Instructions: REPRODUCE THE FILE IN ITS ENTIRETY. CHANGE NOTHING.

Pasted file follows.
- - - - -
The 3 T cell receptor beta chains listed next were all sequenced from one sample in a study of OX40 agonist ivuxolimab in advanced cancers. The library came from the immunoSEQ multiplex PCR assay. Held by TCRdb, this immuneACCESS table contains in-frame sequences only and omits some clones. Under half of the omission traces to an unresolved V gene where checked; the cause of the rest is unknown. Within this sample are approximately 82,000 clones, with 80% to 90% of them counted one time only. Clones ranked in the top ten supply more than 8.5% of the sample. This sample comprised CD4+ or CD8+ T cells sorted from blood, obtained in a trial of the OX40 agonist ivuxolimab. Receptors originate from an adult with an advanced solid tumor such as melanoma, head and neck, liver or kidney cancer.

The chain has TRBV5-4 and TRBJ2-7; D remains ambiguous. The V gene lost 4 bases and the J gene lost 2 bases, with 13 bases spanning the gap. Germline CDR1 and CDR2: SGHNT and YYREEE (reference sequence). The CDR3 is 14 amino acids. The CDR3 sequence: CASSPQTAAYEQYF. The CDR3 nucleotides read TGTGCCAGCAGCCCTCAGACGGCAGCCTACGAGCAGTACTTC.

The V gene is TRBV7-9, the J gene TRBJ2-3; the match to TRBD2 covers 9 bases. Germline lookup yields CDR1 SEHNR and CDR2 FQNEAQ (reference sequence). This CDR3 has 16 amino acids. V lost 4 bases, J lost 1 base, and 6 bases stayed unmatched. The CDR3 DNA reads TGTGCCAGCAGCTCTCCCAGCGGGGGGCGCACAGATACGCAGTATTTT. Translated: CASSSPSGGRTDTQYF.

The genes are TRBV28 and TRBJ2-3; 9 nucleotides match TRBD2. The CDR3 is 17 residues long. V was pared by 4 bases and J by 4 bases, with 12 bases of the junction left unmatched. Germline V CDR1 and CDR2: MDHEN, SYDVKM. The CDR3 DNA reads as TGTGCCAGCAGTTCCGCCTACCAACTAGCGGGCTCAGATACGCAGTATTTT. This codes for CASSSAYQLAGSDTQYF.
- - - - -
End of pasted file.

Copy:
The 3 T cell receptor beta chains listed next were all sequenced from one sample in a study of OX40 agonist ivuxolimab in advanced cancers. The library came from the immunoSEQ multiplex PCR assay. Held by TCRdb, this immuneACCESS table contains in-frame sequences only and omits some clones. Under half of the omission traces to an unresolved V gene where checked; the cause of the rest is unknown. Within this sample are approximately 82,000 clones, with 80% to 90% of them counted one time only. Clones ranked in the top ten supply more than 8.5% of the sample. This sample comprised CD4+ or CD8+ T cells sorted from blood, obtained in a trial of the OX40 agonist ivuxolimab. Receptors originate from an adult with an advanced solid tumor such as melanoma, head and neck, liver or kidney cancer.

The chain has TRBV5-4 and TRBJ2-7; D remains ambiguous. The V gene lost 4 bases and the J gene lost 2 bases, with 13 bases spanning the gap. Germline CDR1 and CDR2: SGHNT and YYREEE (reference sequence). The CDR3 is 14 amino acids. The CDR3 sequence: CASSPQTAAYEQYF. The CDR3 nucleotides read TGTGCCAGCAGCCCTCAGACGGCAGCCTACGAGCAGTACTTC.

The V gene is TRBV7-9, the J gene TRBJ2-3; the match to TRBD2 covers 9 bases. Germline lookup yields CDR1 SEHNR and CDR2 FQNEAQ (reference sequence). This CDR3 has 16 amino acids. V lost 4 bases, J lost 1 base, and 6 bases stayed unmatched. The CDR3 DNA reads TGTGCCAGCAGCTCTCCCAGCGGGGGGCGCACAGATACGCAGTATTTT. Translated: CASSSPSGGRTDTQYF.

The genes are TRBV28 and TRBJ2-3; 9 nucleotides match TRBD2. The CDR3 is 17 residues long. V was pared by 4 bases and J by 4 bases, with 12 bases of the junction left unmatched. Germline V CDR1 and CDR2: MDHEN, SYDVKM. The CDR3 DNA reads as TGTGCCAGCAGTTCCGCCTACCAACTAGCGGGCTCAGATACGCAGTATTTT. This codes for CASSSAYQLAGSDTQYF.